Despite the cost of living crisis impacting most UK households and inflation hovering at unprecedented highs, a recent ABTA study showed that Brits aren’t letting circumstances dampen their wanderlust. In the survey, 61 per cent of British residents said they planned to take a holiday overseas in the next 12 months – down on the 70 per cent reported in 2019, but still a considerable proportion all things considered.
Thankfully, there’s one foolproof way to work out which destinations won’t break the bank – the annual Post Office City Costs Barometer.
Since its inception, the release has been a go-to for holidaymakers keen to determine which destinations offer the best value for money. However, this year's results see some surprise shifts on the leaderboard.
The barometer calculates the average cost for a weekend stay in 35 of the most popular European cities based on a two-night weekend stay in a three-star hotel. The prices include a visit to a top heritage tourist attraction, a museum and a gallery, a sightseeing bus tour, and a public transport travel card valid for the duration of the stay.
Food and drink costs included in the sums range from a regular cup of filter coffee to a three-course evening meal for two people, including house wine.
The Post Office’s research shows that prices rose by just two per cent on average from last year – a much smaller rise than in other, similarly popular cities.
The city narrowly beats Lithuanian capital Vilnius, partly due to cheaper accommodation costs. A three-course meal in the City of Seven Hills costs just £39.01 while entering a top art gallery sets travellers back by a super-reasonable £4.52. There’s lots of change left over from sightseeing to splash on a glass of medium wine or beer as well – a 330ml bottle of beer in a traditional café or bar costs just £2.26, the lowest out of any of the other cities in the top 10.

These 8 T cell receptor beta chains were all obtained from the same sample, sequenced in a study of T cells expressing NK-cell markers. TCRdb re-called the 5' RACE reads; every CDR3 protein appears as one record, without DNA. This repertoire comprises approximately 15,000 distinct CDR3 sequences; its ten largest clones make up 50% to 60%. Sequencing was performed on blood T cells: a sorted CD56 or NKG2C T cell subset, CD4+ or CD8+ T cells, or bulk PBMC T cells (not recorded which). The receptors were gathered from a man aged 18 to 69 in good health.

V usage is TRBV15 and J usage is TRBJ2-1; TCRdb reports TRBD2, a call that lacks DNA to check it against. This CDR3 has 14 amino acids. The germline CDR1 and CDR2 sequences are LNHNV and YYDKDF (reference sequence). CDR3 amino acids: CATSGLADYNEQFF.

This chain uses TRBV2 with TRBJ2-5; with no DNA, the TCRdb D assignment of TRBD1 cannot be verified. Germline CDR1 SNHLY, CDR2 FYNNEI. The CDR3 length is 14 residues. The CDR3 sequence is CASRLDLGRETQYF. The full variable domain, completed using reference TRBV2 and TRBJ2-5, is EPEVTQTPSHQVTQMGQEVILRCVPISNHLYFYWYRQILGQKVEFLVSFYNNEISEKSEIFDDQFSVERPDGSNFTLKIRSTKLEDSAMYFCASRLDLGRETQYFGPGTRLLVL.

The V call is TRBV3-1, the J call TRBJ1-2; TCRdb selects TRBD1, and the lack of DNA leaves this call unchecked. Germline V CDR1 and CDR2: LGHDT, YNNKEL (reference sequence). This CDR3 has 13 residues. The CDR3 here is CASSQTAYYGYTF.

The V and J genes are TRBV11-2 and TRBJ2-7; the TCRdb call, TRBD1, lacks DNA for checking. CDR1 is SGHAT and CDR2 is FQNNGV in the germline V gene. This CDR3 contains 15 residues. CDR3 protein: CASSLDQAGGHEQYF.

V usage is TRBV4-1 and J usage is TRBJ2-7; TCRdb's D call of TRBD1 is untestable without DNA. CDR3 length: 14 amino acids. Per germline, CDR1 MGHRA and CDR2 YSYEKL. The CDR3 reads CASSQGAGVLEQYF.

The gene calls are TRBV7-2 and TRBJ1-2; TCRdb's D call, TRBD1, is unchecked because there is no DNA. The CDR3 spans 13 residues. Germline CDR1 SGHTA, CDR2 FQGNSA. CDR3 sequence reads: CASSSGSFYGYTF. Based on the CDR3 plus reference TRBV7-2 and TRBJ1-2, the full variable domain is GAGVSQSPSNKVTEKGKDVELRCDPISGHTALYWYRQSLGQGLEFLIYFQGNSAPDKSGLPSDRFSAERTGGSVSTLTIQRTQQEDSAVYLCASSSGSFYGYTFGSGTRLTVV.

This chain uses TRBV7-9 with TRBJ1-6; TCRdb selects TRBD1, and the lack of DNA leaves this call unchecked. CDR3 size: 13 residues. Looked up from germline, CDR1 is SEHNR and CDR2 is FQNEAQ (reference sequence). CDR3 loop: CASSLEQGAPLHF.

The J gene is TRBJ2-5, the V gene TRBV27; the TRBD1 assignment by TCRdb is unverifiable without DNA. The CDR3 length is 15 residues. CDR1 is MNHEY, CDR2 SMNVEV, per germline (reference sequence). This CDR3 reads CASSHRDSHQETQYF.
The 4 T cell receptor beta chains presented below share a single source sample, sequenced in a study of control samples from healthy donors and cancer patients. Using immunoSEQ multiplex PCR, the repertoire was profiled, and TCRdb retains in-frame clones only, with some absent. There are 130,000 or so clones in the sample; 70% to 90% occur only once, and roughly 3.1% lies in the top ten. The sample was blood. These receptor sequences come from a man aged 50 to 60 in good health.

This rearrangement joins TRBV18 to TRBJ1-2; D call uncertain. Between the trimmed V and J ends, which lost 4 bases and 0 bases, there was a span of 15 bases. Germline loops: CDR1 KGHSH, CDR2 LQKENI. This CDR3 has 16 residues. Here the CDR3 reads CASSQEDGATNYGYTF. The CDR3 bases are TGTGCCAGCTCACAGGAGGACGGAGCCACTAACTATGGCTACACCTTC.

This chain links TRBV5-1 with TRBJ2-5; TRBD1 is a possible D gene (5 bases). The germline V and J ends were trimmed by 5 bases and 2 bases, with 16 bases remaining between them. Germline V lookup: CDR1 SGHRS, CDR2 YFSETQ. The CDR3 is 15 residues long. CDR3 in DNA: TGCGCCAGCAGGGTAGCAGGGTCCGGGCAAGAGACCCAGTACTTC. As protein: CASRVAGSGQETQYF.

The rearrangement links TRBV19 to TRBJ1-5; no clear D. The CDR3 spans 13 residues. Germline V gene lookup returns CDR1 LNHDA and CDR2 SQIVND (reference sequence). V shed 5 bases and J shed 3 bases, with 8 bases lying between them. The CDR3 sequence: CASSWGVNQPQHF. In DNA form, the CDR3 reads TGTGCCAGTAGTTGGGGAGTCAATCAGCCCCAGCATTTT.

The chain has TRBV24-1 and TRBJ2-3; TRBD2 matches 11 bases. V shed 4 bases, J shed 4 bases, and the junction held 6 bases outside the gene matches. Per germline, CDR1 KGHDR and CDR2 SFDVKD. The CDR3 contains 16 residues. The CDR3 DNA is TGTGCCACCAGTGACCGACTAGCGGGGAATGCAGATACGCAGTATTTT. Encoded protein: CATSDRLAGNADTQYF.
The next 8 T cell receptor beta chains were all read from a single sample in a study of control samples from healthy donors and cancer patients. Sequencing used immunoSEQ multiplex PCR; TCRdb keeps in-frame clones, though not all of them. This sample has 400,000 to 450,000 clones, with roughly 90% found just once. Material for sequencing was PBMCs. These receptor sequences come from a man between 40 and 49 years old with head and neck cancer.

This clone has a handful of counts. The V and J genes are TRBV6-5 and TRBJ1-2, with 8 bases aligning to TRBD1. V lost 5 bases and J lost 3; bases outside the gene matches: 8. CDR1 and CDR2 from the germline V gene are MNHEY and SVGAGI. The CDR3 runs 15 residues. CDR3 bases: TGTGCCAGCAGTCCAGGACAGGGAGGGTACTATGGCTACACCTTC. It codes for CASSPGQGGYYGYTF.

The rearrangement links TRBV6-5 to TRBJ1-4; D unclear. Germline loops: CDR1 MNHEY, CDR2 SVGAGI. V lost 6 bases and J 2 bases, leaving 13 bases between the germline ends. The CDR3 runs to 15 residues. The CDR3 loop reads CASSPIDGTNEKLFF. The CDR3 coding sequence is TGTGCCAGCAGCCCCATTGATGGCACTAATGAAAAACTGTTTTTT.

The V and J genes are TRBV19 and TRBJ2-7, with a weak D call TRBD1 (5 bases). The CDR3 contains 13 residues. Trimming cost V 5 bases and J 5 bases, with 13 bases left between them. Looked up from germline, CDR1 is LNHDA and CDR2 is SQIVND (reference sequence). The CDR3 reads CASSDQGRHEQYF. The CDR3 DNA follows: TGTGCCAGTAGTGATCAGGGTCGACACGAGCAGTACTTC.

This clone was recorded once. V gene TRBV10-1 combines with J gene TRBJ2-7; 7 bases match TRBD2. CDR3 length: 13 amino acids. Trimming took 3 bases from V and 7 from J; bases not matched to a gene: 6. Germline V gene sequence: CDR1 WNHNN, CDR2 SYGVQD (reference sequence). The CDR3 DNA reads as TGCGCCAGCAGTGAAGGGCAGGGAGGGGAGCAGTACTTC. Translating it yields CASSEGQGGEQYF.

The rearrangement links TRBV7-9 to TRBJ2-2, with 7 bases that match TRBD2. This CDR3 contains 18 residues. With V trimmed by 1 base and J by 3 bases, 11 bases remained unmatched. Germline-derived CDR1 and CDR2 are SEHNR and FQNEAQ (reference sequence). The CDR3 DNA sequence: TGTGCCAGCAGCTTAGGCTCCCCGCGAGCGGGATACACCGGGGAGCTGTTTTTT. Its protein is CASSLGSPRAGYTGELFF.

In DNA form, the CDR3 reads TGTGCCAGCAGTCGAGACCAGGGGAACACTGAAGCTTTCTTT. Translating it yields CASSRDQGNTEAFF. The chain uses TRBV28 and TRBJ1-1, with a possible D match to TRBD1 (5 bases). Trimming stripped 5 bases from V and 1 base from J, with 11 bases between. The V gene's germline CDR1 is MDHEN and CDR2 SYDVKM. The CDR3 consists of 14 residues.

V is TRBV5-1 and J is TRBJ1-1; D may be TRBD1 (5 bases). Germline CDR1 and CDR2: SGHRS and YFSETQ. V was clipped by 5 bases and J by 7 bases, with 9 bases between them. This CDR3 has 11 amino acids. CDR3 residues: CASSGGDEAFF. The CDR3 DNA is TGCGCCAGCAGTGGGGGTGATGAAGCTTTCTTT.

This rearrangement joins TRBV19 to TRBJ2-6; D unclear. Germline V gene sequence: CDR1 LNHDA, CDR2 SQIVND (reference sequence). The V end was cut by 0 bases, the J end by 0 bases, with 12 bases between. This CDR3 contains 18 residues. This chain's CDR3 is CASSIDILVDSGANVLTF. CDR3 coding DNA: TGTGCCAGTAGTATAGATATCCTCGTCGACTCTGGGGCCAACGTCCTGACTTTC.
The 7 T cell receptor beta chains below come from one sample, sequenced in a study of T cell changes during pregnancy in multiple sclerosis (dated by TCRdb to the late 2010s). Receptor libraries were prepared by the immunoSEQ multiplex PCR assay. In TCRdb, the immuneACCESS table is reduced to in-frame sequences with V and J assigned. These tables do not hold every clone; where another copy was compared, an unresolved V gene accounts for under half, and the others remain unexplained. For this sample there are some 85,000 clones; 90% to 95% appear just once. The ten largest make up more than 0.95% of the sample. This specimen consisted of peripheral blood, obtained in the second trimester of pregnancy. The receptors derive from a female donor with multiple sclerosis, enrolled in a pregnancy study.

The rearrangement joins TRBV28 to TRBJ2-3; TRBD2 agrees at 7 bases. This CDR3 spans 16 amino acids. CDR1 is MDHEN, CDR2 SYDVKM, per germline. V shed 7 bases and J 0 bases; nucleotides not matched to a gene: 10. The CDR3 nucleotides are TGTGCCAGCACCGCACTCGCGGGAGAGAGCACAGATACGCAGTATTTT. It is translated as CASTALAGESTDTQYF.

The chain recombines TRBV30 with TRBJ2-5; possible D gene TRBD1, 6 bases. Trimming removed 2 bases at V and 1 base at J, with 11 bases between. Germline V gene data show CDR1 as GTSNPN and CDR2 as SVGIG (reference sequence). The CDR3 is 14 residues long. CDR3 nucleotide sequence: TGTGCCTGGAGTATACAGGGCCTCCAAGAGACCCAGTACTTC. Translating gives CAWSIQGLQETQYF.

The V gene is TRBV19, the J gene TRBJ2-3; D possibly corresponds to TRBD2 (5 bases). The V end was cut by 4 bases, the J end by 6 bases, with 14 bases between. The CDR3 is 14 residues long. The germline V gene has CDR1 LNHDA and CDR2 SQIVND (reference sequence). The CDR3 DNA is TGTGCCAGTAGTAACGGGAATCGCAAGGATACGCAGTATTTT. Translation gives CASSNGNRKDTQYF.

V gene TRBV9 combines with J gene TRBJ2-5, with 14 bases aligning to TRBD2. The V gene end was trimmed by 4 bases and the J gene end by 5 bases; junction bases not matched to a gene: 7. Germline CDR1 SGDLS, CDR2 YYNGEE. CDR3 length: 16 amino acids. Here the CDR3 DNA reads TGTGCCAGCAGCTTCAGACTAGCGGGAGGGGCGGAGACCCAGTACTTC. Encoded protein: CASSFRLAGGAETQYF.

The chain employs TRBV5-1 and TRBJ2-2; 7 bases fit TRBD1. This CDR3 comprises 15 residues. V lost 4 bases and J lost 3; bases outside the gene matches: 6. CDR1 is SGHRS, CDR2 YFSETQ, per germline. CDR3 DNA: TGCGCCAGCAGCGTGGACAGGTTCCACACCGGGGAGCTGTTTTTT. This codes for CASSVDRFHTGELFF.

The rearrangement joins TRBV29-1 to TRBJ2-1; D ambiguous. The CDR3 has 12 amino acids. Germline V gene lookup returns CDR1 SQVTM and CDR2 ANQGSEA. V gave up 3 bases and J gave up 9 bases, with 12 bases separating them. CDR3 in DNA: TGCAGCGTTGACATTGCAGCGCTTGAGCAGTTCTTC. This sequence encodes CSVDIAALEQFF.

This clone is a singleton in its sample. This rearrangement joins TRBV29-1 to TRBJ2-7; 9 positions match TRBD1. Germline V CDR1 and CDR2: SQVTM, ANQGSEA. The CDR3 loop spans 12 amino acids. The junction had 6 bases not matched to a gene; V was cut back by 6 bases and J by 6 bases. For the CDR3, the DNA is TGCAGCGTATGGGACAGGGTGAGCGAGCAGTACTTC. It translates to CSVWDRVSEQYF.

Affordability will be a significant draw, but there’s much to discover as the Portuguese capital hots up. Hyatt Regency Lisbon joined an already stellar line-up of hotel options when it opened its doors earlier this year, offering 204 stylish rooms and destination dining spots, including grand café-style Viseversa. Hotel Das Amoreiras is the low-key luxury hideout of the moment, a member of Small Luxury Hotels of the World that houses an intimate garden for sunny, peaceful moments.
Elsewhere, delicious new restaurants and quirky bars are attracting foodies from across the country and beyond – think small plates at Rosetta's, creative cocktails late into the night at UNI, or a seasonal feast at Senhor Uva.
The Portuguese capital has taken the top spot for the first time, in a barometer that usually sees Eastern European cities outside of the Eurozone take the top spots. However, heading east is cost-effective – Vilnius is the second most affordable city, Krakow takes third place, and Riga is fifth.
Elsewhere in the top 10 are Athens (fourth), while Porto, Zagreb, Budapest, Warsaw and Lille claim places five to 10. The Slovakian city of Bratislava just misses out on a place in the top 10, although a weekend there needn’t break the bank at £333.51.
It’ll come as no surprise to £7-pint-paying Londoners that the British capital is among the most expensive places to visit. The city ranks at number 28 between Geneva and Belfast, and average costs include £73.80 for a three-course meal and £30.40 for a 48-hour travel card.
Amsterdam took the title of Europe’s most expensive city at £727.07, while the opulence of Paris and the culture of Venice are among some of the other European cities that require a little more planning – and saving – before visiting.
Starting with the cheapest, the top 10 European cities for overall value in 2023 are:
- Lisbon, Portugal
- Vilnius, Lithuania
- Krakow, Poland
- Athens, Greece
- Riga, Latvia
- Porto, Portugal
- Zagreb, Croatia
- Budapest, Hungary
- Warsaw, Poland
- Lille, France